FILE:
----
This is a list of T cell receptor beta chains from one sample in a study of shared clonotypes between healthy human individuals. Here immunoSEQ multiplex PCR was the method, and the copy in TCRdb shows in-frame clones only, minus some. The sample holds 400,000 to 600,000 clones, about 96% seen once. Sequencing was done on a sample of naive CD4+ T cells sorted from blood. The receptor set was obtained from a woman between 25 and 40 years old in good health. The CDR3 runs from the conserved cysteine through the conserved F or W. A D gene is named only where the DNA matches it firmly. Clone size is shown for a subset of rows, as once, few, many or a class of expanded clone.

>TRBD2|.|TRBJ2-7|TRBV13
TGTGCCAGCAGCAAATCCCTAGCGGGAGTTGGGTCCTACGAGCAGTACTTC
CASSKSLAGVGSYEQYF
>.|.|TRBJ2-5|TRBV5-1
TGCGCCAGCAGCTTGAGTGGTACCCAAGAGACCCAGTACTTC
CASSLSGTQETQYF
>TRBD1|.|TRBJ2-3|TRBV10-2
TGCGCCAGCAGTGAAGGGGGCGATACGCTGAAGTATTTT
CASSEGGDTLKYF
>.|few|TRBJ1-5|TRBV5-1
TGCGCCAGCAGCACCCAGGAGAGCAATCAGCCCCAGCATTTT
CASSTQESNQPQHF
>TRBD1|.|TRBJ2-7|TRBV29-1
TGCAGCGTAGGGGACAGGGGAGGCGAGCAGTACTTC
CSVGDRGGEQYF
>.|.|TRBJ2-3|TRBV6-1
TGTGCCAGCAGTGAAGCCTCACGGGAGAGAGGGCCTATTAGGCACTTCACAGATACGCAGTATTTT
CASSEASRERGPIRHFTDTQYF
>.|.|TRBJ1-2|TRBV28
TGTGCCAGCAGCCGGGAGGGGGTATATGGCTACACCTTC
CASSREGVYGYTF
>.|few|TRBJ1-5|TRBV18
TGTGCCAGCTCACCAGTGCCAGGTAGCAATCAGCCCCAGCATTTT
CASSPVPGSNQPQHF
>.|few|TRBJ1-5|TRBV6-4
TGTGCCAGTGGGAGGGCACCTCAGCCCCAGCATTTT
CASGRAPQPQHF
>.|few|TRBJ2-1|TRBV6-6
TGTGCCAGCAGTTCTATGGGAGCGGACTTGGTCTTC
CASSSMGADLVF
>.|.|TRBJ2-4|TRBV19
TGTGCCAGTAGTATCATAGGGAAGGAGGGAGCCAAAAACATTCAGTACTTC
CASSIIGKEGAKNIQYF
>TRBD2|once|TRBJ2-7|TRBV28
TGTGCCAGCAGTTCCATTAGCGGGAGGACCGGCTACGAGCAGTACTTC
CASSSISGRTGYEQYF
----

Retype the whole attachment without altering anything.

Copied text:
This is a list of T cell receptor beta chains from one sample in a study of shared clonotypes between healthy human individuals. Here immunoSEQ multiplex PCR was the method, and the copy in TCRdb shows in-frame clones only, minus some. The sample holds 400,000 to 600,000 clones, about 96% seen once. Sequencing was done on a sample of naive CD4+ T cells sorted from blood. The receptor set was obtained from a woman between 25 and 40 years old in good health. The CDR3 runs from the conserved cysteine through the conserved F or W. A D gene is named only where the DNA matches it firmly. Clone size is shown for a subset of rows, as once, few, many or a class of expanded clone.

>TRBD2|.|TRBJ2-7|TRBV13
TGTGCCAGCAGCAAATCCCTAGCGGGAGTTGGGTCCTACGAGCAGTACTTC
CASSKSLAGVGSYEQYF
>.|.|TRBJ2-5|TRBV5-1
TGCGCCAGCAGCTTGAGTGGTACCCAAGAGACCCAGTACTTC
CASSLSGTQETQYF
>TRBD1|.|TRBJ2-3|TRBV10-2
TGCGCCAGCAGTGAAGGGGGCGATACGCTGAAGTATTTT
CASSEGGDTLKYF
>.|few|TRBJ1-5|TRBV5-1
TGCGCCAGCAGCACCCAGGAGAGCAATCAGCCCCAGCATTTT
CASSTQESNQPQHF
>TRBD1|.|TRBJ2-7|TRBV29-1
TGCAGCGTAGGGGACAGGGGAGGCGAGCAGTACTTC
CSVGDRGGEQYF
>.|.|TRBJ2-3|TRBV6-1
TGTGCCAGCAGTGAAGCCTCACGGGAGAGAGGGCCTATTAGGCACTTCACAGATACGCAGTATTTT
CASSEASRERGPIRHFTDTQYF
>.|.|TRBJ1-2|TRBV28
TGTGCCAGCAGCCGGGAGGGGGTATATGGCTACACCTTC
CASSREGVYGYTF
>.|few|TRBJ1-5|TRBV18
TGTGCCAGCTCACCAGTGCCAGGTAGCAATCAGCCCCAGCATTTT
CASSPVPGSNQPQHF
>.|few|TRBJ1-5|TRBV6-4
TGTGCCAGTGGGAGGGCACCTCAGCCCCAGCATTTT
CASGRAPQPQHF
>.|few|TRBJ2-1|TRBV6-6
TGTGCCAGCAGTTCTATGGGAGCGGACTTGGTCTTC
CASSSMGADLVF
>.|.|TRBJ2-4|TRBV19
TGTGCCAGTAGTATCATAGGGAAGGAGGGAGCCAAAAACATTCAGTACTTC
CASSIIGKEGAKNIQYF
>TRBD2|once|TRBJ2-7|TRBV28
TGTGCCAGCAGTTCCATTAGCGGGAGGACCGGCTACGAGCAGTACTTC
CASSSISGRTGYEQYF